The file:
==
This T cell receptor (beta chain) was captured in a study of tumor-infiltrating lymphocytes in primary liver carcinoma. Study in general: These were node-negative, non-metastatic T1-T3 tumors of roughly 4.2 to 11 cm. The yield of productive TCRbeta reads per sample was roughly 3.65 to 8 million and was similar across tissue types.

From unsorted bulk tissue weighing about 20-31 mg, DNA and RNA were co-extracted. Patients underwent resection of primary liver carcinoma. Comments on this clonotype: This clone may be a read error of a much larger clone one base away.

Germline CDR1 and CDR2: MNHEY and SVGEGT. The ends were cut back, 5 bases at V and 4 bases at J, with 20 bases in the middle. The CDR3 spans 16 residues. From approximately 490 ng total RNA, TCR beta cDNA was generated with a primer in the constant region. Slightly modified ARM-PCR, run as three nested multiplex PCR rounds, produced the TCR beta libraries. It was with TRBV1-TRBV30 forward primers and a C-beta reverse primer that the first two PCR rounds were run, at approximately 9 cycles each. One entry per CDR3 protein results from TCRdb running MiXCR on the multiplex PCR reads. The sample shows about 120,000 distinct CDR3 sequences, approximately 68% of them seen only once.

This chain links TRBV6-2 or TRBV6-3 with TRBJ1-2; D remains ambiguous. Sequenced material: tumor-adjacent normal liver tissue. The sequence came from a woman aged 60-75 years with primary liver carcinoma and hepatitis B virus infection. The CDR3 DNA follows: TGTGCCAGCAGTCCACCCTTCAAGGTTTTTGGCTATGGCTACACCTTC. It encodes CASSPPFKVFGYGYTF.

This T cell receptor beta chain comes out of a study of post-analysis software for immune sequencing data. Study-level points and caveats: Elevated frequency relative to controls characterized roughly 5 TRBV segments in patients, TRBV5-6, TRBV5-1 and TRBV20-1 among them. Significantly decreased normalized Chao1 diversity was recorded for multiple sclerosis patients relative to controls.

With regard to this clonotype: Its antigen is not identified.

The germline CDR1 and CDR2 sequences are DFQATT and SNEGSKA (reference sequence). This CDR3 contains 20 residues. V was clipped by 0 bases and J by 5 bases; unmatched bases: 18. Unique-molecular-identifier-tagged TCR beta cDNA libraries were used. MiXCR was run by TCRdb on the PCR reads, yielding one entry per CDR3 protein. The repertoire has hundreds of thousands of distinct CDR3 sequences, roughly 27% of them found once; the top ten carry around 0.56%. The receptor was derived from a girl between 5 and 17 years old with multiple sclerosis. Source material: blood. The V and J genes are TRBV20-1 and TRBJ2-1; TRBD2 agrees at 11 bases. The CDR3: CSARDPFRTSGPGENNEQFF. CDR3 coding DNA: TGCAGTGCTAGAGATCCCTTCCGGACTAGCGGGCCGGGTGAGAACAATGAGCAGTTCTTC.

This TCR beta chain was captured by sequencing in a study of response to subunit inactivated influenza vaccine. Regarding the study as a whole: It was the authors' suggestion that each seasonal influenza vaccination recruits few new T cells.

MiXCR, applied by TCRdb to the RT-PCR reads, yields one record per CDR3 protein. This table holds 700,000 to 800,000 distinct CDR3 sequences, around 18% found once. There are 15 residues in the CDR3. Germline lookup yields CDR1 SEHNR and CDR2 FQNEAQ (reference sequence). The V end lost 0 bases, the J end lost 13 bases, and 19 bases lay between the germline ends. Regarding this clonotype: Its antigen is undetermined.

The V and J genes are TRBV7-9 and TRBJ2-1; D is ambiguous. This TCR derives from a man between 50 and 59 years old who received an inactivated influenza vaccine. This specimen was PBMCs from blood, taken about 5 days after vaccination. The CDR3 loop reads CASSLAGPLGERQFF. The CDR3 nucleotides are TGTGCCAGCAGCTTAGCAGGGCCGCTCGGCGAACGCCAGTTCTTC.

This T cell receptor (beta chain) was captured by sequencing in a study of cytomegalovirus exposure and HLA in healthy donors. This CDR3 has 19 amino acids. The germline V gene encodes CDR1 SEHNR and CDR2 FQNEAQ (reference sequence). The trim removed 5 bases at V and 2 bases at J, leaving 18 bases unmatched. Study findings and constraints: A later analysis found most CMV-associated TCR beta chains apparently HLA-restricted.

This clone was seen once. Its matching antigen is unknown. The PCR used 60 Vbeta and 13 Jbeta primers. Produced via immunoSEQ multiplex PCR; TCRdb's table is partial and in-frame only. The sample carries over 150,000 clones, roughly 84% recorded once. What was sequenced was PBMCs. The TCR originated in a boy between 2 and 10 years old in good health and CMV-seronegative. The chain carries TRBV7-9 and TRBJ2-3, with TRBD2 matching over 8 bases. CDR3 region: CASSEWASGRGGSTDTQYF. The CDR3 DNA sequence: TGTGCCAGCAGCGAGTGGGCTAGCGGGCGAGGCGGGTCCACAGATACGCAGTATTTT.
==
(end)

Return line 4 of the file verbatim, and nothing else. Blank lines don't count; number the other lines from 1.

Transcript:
This chain links TRBV6-2 or TRBV6-3 with TRBJ1-2; D remains ambiguous. Sequenced material: tumor-adjacent normal liver tissue. The sequence came from a woman aged 60-75 years with primary liver carcinoma and hepatitis B virus infection. The CDR3 DNA follows: TGTGCCAGCAGTCCACCCTTCAAGGTTTTTGGCTATGGCTACACCTTC. It encodes CASSPPFKVFGYGYTF.